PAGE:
Aimee Erdman 2017-06-06 13:09:47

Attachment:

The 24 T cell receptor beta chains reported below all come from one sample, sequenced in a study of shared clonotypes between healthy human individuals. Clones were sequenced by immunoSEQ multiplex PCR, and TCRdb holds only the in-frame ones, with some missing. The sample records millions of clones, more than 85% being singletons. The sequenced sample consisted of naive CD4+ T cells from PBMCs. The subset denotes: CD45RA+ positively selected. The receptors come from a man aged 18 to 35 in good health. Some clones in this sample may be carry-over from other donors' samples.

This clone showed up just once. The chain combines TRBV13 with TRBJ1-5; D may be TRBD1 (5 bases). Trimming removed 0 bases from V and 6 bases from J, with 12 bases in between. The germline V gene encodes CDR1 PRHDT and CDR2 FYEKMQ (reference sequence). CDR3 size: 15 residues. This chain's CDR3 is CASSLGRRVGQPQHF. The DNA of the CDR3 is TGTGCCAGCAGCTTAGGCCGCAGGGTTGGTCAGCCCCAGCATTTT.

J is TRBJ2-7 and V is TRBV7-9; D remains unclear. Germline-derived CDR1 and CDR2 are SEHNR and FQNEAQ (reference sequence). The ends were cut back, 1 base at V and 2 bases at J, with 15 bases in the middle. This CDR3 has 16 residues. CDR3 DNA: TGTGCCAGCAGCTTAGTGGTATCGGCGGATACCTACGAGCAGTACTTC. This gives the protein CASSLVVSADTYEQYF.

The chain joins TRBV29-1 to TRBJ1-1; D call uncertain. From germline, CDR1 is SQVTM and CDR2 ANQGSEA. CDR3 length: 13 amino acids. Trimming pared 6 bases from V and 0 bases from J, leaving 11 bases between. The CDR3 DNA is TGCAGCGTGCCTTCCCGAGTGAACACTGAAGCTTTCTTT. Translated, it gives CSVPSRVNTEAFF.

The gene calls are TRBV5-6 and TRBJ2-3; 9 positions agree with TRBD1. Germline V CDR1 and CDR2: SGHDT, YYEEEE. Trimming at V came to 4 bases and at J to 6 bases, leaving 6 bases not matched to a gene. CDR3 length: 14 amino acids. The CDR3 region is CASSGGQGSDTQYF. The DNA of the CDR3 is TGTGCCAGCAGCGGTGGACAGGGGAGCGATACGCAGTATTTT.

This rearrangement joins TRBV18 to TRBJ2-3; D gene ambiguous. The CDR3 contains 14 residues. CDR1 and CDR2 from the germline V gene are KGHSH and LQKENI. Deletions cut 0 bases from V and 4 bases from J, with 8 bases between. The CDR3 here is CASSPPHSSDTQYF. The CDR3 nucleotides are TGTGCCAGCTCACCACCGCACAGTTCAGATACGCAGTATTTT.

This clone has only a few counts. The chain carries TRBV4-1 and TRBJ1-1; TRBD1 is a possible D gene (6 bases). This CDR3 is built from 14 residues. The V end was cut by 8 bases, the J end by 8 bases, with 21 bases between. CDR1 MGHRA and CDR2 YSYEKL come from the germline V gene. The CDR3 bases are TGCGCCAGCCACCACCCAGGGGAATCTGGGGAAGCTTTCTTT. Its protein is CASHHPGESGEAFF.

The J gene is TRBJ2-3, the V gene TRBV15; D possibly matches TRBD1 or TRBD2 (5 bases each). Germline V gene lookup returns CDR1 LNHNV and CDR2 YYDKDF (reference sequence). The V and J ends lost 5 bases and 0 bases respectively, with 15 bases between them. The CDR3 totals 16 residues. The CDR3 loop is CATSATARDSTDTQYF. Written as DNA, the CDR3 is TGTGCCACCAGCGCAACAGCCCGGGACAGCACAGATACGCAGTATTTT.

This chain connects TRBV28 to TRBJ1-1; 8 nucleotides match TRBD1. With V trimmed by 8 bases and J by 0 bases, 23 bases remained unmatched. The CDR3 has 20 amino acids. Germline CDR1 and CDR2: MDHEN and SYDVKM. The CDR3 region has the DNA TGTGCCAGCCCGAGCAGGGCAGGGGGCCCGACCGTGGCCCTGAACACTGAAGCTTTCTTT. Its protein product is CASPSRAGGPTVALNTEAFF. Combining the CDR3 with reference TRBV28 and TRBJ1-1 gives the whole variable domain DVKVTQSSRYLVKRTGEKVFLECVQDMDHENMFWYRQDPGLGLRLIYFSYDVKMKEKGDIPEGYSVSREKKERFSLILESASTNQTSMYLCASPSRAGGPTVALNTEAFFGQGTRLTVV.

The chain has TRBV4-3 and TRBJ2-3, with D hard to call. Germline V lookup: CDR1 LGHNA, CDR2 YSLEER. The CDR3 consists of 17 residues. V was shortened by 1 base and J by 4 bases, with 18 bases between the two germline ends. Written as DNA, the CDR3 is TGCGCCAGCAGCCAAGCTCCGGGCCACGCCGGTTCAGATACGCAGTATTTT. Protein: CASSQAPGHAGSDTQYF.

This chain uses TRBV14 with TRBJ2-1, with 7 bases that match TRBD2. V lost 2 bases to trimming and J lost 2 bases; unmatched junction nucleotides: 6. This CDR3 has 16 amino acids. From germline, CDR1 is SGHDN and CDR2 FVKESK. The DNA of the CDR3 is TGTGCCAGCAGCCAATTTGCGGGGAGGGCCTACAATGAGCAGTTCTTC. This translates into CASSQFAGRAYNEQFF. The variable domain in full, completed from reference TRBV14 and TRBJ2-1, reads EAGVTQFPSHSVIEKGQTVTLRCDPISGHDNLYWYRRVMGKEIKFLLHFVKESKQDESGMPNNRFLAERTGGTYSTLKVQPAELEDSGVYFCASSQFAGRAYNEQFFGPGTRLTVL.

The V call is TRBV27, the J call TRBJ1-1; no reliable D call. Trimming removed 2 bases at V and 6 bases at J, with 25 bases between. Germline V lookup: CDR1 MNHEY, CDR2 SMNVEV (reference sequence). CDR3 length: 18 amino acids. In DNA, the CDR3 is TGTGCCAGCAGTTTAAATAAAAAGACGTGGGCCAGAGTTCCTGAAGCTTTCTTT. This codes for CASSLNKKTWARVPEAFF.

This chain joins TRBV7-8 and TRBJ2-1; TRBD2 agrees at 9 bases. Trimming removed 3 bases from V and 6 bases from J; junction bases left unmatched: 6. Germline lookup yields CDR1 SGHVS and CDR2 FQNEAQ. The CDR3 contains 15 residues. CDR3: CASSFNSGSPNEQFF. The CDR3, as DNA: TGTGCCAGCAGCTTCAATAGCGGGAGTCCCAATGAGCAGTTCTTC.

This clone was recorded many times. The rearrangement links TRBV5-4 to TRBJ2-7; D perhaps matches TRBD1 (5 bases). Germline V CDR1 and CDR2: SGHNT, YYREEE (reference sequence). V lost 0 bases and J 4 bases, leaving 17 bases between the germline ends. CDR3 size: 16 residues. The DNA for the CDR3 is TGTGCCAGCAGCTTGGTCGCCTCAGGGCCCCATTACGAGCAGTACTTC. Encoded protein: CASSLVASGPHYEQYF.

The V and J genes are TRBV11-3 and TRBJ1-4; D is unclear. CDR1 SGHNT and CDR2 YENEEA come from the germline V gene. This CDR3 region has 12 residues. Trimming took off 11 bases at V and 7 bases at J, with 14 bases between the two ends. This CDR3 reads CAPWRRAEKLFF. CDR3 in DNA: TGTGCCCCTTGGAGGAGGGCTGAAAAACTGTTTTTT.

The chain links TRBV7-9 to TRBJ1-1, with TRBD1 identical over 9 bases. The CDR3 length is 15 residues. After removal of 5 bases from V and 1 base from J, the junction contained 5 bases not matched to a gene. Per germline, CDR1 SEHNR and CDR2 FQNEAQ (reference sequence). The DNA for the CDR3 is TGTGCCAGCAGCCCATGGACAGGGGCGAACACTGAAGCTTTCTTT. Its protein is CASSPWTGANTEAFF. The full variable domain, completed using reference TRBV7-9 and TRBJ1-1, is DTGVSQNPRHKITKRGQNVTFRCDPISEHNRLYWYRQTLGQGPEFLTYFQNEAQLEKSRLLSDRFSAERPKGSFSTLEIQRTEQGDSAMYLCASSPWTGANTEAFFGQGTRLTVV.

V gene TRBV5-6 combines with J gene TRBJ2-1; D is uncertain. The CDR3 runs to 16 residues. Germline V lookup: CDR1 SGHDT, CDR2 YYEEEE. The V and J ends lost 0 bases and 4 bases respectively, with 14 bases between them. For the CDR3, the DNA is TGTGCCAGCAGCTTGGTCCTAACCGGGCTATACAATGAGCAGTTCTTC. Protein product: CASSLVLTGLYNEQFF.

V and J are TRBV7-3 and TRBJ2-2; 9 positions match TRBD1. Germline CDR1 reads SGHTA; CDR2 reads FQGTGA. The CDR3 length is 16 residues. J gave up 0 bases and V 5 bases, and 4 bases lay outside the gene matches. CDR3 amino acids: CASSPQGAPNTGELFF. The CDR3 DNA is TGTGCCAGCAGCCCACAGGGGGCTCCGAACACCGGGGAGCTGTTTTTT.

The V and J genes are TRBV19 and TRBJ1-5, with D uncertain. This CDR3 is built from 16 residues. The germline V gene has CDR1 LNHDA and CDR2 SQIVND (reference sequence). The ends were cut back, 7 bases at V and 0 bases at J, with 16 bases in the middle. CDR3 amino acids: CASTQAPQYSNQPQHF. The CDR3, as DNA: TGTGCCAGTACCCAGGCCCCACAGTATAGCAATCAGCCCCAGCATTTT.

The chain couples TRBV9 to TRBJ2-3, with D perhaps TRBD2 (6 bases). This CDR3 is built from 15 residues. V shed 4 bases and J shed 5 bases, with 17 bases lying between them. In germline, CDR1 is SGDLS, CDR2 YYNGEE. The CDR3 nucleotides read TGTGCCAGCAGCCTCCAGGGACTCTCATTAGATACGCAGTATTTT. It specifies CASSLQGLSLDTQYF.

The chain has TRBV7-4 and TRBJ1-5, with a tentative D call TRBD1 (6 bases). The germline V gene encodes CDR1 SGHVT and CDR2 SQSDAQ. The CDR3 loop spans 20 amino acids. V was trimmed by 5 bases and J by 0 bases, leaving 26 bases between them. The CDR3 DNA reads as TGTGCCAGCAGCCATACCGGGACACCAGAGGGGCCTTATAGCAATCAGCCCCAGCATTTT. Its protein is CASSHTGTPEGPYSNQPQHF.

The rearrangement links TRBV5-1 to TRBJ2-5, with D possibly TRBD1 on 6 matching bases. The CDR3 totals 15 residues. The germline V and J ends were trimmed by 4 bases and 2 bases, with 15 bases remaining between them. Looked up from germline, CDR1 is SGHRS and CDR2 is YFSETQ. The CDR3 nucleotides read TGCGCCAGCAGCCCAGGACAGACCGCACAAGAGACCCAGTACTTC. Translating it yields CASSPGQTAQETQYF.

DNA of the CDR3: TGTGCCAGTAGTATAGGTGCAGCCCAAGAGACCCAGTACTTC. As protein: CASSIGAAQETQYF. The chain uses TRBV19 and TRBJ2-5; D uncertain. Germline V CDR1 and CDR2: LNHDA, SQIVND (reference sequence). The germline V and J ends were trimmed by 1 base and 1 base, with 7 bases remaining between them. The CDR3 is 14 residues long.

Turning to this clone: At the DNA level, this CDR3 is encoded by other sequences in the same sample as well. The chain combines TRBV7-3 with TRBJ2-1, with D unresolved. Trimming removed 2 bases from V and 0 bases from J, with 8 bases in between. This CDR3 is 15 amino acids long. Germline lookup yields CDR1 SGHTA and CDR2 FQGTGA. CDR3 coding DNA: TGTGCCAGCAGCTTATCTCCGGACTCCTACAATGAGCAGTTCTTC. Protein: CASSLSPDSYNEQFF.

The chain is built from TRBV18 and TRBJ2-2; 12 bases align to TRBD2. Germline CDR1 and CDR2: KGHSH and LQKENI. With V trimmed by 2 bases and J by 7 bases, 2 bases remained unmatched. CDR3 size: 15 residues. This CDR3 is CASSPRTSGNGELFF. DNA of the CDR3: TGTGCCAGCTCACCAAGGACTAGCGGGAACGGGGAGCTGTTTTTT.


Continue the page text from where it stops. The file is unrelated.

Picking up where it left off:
When it comes to downtown development, Kilbourne Group in Fargo brings this old saying to life: Everything old is new again Everyone loves a great makeover. TV series such as Fixer Upper, Flip or Flop and the like captivate viewers by showing transformations from grungy to glam. Watching the ugly duckling emerge as the beautiful swan just feels good. But for a city thinking about its downtown, is the emotionally satisfying decision the best choice economically? Environmentally? The folks at Kilbourne Group say yes.\ “Downtown revitalization creates long-term vitality and financial solvency for a community,” says Mike Allmendinger, president of Kilbourne Group, a development firm focused solely on downtown Fargo. Kilbourne Group began with Doug Burgum’s love of downtown Fargo, born out of his mother’s adoration of the neighborhood and its historic buildings and her dismay during the urban renewal phase of demolition. The younger Burgum had determined that he could have the biggest impact on the region through mixed-use historic renovation and urban infill in downtown. Downtown Dream In 2003, the opportunity to renovate Renaissance Hall materialized. After the building had sat empty for years, the owner had decided the only course of action was to raze it. Burgum offered to take ownership of the building, and he and Mike Allmendinger worked together to renovate it. Burgum subsequently donated the building to North Dakota State University. And as Burgum and Allmendinger imagined the economic and activity impact of adding thousands of college students in downtown every day, a bigger dream emerged. They’ve been working closely together for more than a decade to revitalize downtown Fargo. Burgum’s curiosity regarding city economics and the impact of downtowns evolved into the broader vision of Kilbourne Group, which was incorporated in 2006. The company started with three projects in Fargo: 300 Broadway, 102 Broadway and the Smith, Follett & Crowl building. Together, Burgum and Allmendinger worked on storefront design and prioritizing retail on the ground floor. They purposefully designed walkability principles into each project and patiently waited for retail tenants. Out of this partnership, the values and mission of Kilbourne Group were born. “Our work is about making downtown Fargo as vibrant as it can be, which leads to a smart, healthy city. The impact we desire is a healthier city, both physically and financially, and to make our downtown a competitive differentiator,” said Allmendinger. Fixer Upper or Money Pit? Saving downtown isn’t without its challenges, however. Historic renovation in an existing area can come with more risk and thereby more expense than building structures in open, undeveloped land at the edge of town. For decades, cities have incentivized edge development through infrastructure buildout, which is paid for through special assessments and city funding, which means by taxpayers. Other challenges include environmental cleanup, the added cost of building up rather than out, the fact that downtown land tends to be more expensive and have a higher tax rate, and the reality that infrastructure rehabilitation doesn’t get the same federal and state cost share as new infrastructure for greenfield projects does. Brownfield (redeveloping existing structures) and infill (building and repurposing unused space in an existing development) build on infrastructure already in place. Greenfield construction, or using currently undeveloped property for a project, requires a substantial commitment and investment from the community. Infrastructure such as water, sewer, and roads all need to be paid for by the city, as does the maintenance of the new systems. Greenfield development certainly has its place. Big Box retailers who need more square footage and parking typically look for greenfield development opportunities. Retail and restaurants might be looking to expand into growing neighborhoods and new developments, where greenfield construction is the only option. But focusing solely on outward expansion is shortsighted, Allmendinger says. “A vibrant downtown with walkable, mixed-use development generates higher density and creates more property taxes per block than any area in a city. Also, the mixed use creates an 18-hour city and a high level of activity, all of which helps people have great experiences in downtown.” Mixed-use buildings attract diverse and unique businesses, which in turn build a creative community through the impromptu communication and networking that often happen in a vibrant district. Ultimately, revitalization honors the history and culture of a community by saving a landscape that tells their story. Allmendinger believes this model works in small and large communities alike. “There are at least 58 communities in the state with Renaissance Zones. Small communities are having success with downtown revitalization projects too,” says Allmendinger. PB
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